It is clear right from the start, with the almost aggressive snarling brass and thudding drums of the opening Toccata, that Rene Jacobs's reading of L'Orfeo is a full-blooded one. The tone is set almost immediately by Efrat Ben-Nun, whose approach to the two roles that she sings is refreshingly direct and dramatic; her lines are sensitively shaped and phrased, and only the improvised embellishments to the part of Music, at times quite elaborate, could possibly cause any controversy. (In view of Monteverdi's provision of a fully decorated version of "Possente spirto" in the two editions of the printed score that have survived, it remains a matter of keen debate whether further ornamentation should be applied elsewhere and if soRead more how.) Among the other soloists Bernarda Fink, well-known for her recorded performances in a wide range of repertory stretching from Monteverdi to Rossini via Handel, delivers a convincingly urgent account of Proserpina's appeal at the opening of the Fourth Act, while Harry Peeters's Pluto presents his measured responses with an attractively lyrical authority. Charon's strangely angular lines, with their air of menace appropriate to one who spends time in contact with the Underworld, are expertly managed by Paul Gêrimon, who shows himself to be a true Monteverdi bass. In short, these singers have been chosen with care, and on the whole demonstrate a sympathetic understanding of seventeenth-century singing styles even though their main experiences may have largely been elsewhere.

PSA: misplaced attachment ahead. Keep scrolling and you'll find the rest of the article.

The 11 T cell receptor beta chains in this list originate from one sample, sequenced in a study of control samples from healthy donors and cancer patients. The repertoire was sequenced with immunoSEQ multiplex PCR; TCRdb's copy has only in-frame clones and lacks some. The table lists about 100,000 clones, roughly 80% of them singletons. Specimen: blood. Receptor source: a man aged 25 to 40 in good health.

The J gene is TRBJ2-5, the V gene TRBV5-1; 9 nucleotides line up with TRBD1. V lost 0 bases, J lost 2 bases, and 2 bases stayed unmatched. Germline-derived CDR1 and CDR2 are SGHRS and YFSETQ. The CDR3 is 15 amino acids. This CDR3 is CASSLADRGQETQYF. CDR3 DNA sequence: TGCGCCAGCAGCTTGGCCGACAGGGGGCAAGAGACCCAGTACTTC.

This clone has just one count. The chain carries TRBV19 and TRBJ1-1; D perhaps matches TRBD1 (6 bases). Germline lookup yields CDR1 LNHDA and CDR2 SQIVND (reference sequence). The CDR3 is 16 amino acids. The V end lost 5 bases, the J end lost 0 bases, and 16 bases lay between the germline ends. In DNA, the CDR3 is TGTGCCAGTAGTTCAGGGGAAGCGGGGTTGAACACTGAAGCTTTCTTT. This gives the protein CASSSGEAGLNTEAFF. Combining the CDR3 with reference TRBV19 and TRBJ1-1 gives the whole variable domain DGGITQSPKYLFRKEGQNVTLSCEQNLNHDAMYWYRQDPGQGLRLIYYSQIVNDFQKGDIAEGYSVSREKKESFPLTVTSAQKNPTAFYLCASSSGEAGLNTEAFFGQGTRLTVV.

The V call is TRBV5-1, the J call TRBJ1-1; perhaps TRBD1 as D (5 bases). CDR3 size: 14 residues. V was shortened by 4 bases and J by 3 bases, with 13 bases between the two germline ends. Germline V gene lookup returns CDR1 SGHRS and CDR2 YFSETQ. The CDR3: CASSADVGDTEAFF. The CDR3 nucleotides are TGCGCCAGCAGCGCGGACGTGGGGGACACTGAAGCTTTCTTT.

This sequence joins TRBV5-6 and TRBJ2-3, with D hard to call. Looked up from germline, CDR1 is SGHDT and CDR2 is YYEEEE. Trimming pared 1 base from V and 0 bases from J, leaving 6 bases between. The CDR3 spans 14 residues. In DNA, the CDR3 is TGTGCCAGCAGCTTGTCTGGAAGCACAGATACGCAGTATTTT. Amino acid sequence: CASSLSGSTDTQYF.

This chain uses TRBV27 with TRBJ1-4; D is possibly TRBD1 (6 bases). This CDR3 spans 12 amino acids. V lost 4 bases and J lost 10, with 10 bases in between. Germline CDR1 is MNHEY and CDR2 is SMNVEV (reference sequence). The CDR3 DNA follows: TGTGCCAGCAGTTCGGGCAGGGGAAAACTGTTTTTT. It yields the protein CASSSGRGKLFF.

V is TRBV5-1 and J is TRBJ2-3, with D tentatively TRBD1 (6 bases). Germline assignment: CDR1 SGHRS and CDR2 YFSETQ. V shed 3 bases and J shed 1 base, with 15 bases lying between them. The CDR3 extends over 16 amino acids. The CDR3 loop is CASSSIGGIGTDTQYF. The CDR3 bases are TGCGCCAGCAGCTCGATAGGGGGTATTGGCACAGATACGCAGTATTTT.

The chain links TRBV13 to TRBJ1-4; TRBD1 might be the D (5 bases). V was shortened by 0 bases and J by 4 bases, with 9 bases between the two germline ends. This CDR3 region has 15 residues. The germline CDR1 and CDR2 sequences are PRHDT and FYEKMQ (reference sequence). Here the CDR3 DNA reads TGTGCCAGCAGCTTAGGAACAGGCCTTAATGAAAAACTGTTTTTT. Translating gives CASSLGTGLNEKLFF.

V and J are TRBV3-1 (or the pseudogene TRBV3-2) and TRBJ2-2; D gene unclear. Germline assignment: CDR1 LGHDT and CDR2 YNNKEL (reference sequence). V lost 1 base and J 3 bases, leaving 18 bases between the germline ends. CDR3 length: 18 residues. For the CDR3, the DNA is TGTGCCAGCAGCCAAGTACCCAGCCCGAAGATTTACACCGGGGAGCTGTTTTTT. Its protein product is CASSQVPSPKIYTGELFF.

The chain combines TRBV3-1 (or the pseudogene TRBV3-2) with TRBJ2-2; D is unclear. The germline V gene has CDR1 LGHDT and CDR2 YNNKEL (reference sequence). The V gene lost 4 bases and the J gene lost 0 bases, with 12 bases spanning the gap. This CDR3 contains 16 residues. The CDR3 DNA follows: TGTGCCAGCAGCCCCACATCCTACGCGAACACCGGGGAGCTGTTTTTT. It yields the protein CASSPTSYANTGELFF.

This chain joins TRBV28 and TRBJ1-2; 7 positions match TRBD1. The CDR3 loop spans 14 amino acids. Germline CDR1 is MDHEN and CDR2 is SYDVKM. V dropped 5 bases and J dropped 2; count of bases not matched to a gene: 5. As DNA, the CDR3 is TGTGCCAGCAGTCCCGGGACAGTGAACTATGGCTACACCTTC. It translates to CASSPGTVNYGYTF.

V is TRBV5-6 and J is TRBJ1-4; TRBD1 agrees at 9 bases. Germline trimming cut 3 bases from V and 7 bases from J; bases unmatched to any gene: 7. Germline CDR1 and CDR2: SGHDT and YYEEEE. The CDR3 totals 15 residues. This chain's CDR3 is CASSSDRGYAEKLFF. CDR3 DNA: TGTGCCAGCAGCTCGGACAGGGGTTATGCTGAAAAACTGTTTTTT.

Rene Jacobs's approach to the thorny question of orchestration is robust. The score is notoriously difficult to interpret in this respect, often contradictory in its indications and sometimes frustratingly vague, a reflection of its primary purpose as dynastic propaganda rather than a practical publication intended to facilitate performances outside the Gonzaga court where the work was first given. This is not, of course, a licence for free invention as interpreters such as Corboz (Erato, 12/85) have taken it to be, but in the end any solution can only be judged against some notion of what Monteverdi's sound-world might have been. Jacobs's version was originally given at the Salzburg Festival in 1993, and his instrumental resources, based around three continuo instruments spatially separated, are more a reflection of the acoustical properties of a modern pit rather than those of the sort of room in the Ducal Palace in which L'Orfeo was first performed. There is nothing necessarily wrong with that, and it has to be said that the result is successful, discriminating and only rarely over-elaborate.
In the end the success of any performance of this work hangs decisively upon the casting of the titlerole. In Laurence Dale, Jacobs has found a powerful protagonist, a singer capable of negotiating the sudden changes of emotional state that characterize the part at some at its most critical moments with conviction. More to the point, "Possente spirto" itself, the spiritual and literal centre of the opera, is something of a tour de force, conveying the central conception of the power of song with true rhetorical understanding. This is a version of L'Orfeo to be reckoned with.
L'Orfeoby Claudio Monteverdi Performer:
Paul Gerimon (Bass),
Harry Peeters (Bass),
Bernarda Fink (Mezzo Soprano),
Andreas Scholl (Countertenor),
Nicolas Rivenq (Baritone),
Ulrich Messthaler (Bass),
Nathan Berg (Bass),
Gerd Türk (Tenor),
Geert Smits (Baritone),
Dominique Visse (Countertenor),
Maria Cristina Kiehr (Soprano),
Efrat Ben Nun (Soprano),
Marie-Noëlle de Callata˙ (Soprano),
Lynton Atkinson (Tenor),
Jennifer Larmore (Mezzo Soprano),
Laurence Dale (Tenor)
Period: Baroque Written: 1607; Mantua, Italy Date of Recording: 01/1995 Venue: German Radio Large Studio Length: 119 Minutes 49 Secs. Language: Italian
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The First True OperaNovember 28, 2011By Christian Withers (San Antonio, TX)See All My Reviews"I own an earlier issue of this, in my opinion the best recording of the first true opera. Includes excellent ensemble realization of the basso-continuo textures (melodic voices over written bass line and a semi-improvised accompaniment)."Report Abuse